3. Is the person who created / shared  the image racist? If it's been photoshopped to change the flipchart message, or they've changed the person delivering the lecture to present a negative image of an angry black woman. If the picture is genuine but the woman stood up and pointed at the flipchart and said "this is bollocks".

Basically if it in someways doesn't represent what was actually being said, what happened at the meeting or been faked, and then was used to create an anti-black narrative (imagine it with a Britain First logo in the bottom corner or retweeted by Trump) on-line. Then I do think posting this could be racist - against black woman.

tl/dr : context. 


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I reverse google imaged the picture and it turns out I'm wrong and it is genuine. There's a video-clip and the person in the clip does seem to be saying what the flipchart says. Although their tone of voice and demeanor aren't as angry their expression in the picture suggests. (Incidentally another error I made in my post above was to misgender them - they are non-binary.)

I've been reading a bit about how social media is pressing us into tribes and how we react to image and news depends on our political perception. As an example a psychologist showed left and right wing students images of a demo. Half of each group were told they were picketing an abortion clinic and half that they were calling for gay rights in the military. Asked whether the demo was peaceful the right wing students said it was if they thought it was anti-abortion and violent if they believed it pro-gay. The lefties the opposite.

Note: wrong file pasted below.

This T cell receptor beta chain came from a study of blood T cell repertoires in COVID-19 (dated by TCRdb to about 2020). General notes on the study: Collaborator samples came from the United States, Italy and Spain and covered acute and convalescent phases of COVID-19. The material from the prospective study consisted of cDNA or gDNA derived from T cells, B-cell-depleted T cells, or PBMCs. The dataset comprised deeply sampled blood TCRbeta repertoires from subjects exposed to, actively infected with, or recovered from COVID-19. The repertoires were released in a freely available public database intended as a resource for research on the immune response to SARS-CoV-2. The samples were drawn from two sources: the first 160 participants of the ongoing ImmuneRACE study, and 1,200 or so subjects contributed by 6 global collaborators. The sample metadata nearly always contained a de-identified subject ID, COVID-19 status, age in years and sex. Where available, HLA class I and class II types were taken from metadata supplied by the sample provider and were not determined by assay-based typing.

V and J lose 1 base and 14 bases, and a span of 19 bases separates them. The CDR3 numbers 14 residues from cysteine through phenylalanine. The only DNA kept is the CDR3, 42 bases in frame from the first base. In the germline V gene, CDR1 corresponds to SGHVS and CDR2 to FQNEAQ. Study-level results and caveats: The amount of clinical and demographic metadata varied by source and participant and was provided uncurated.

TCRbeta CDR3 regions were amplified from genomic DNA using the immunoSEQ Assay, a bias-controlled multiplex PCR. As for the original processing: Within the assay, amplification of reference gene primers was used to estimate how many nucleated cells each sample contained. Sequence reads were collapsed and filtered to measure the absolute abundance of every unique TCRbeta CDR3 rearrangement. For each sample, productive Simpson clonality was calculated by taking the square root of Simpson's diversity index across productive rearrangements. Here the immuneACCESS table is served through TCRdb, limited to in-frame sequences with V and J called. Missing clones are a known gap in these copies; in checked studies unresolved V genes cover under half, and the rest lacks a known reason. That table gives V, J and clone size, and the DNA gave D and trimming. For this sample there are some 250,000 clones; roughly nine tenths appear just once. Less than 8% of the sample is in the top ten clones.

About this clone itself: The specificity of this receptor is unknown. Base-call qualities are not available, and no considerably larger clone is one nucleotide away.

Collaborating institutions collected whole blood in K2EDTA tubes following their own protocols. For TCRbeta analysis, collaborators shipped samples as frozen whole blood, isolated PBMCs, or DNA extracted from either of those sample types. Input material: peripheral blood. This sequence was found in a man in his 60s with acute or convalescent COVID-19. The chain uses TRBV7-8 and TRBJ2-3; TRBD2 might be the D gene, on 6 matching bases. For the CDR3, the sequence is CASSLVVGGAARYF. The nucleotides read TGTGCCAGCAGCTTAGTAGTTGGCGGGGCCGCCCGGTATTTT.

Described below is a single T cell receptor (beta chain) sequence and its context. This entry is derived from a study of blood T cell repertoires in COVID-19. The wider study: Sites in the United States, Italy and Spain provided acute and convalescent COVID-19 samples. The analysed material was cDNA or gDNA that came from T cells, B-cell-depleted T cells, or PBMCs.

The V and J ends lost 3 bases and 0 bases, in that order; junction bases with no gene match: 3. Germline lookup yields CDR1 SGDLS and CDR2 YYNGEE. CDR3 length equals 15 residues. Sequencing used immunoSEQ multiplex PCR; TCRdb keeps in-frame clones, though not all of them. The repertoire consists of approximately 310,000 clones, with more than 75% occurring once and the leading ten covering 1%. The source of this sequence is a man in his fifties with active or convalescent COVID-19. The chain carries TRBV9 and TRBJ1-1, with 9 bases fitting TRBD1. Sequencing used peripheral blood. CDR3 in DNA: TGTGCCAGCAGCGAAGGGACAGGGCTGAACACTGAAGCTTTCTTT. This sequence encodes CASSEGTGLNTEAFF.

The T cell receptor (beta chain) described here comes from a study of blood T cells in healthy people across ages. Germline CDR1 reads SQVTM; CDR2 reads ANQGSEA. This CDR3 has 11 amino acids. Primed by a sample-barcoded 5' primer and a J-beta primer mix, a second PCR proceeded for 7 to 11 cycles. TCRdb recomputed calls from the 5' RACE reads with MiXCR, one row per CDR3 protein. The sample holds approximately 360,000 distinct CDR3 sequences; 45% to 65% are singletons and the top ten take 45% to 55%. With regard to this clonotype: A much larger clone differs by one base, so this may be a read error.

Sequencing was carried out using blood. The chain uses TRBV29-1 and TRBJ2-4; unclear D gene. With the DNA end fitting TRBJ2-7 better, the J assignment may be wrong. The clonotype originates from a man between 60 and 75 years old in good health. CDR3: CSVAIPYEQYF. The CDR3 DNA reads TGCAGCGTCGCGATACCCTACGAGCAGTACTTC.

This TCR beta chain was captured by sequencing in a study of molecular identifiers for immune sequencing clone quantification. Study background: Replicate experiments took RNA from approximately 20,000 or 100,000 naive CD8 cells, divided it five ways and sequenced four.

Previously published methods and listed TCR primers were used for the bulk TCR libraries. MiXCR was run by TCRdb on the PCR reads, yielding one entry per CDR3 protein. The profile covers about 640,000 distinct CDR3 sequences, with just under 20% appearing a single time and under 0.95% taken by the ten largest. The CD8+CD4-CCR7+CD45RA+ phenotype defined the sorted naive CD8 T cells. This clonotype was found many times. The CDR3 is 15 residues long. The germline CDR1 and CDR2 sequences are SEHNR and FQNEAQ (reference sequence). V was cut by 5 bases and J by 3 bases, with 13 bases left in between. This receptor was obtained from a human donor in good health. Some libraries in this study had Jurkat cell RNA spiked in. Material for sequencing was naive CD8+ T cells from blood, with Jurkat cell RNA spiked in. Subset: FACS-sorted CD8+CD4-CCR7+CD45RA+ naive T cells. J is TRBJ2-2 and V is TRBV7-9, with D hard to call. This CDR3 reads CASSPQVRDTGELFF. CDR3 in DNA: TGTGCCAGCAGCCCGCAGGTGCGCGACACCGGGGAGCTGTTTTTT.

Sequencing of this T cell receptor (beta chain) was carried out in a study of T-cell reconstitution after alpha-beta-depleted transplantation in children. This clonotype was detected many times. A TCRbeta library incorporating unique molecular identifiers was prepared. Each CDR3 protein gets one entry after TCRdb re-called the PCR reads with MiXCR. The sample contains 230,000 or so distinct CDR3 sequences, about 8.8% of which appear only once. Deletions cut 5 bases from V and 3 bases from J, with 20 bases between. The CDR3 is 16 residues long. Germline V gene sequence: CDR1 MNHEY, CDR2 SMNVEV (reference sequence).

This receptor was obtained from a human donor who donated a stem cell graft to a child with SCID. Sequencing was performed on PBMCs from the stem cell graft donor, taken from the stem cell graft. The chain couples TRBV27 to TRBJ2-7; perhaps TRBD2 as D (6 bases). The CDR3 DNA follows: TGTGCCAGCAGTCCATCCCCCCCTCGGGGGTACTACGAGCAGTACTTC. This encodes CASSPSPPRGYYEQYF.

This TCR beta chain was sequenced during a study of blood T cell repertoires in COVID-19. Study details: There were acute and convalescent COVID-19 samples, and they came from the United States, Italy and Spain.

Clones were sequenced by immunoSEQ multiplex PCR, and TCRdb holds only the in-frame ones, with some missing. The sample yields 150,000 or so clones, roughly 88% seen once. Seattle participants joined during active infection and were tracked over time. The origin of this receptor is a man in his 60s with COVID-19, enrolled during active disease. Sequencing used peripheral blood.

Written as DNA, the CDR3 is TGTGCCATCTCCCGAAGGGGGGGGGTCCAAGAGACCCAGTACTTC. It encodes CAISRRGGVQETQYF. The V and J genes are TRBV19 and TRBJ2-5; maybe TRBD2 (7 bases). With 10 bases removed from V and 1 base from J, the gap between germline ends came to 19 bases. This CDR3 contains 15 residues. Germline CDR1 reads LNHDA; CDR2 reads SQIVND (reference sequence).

I think I may have fallen into the same trap in believing the image was faked.

However, it was latched on and used repeatedly by anti-woke commentators. Why, when there were presumably less evocative images of similar events exist. One posted it just saying "Critical Race Theory in a Single Image" - why would a single image sum up a complex theory, unless you are relying on tropes and stereotypical thinking? 


tl/dr - I was wrong. But still ... context. 

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30 minutes ago, quilp said:

Replace the word 'white' with 'black' would it then be racist? 



By  "it" do you mean - the word, the flipchart slogan, the image or the act of posting the image?

How about if you change the person in the picture into a white man? What if he's wearing a KKK cloak?

I think the answer would largely be the same irrespective of the word on the flipchart or anything else in the picture - it depends on the context.

Everything else in the picture creates a context in the mind of the viewer. Where it is posted, the language used also create that context.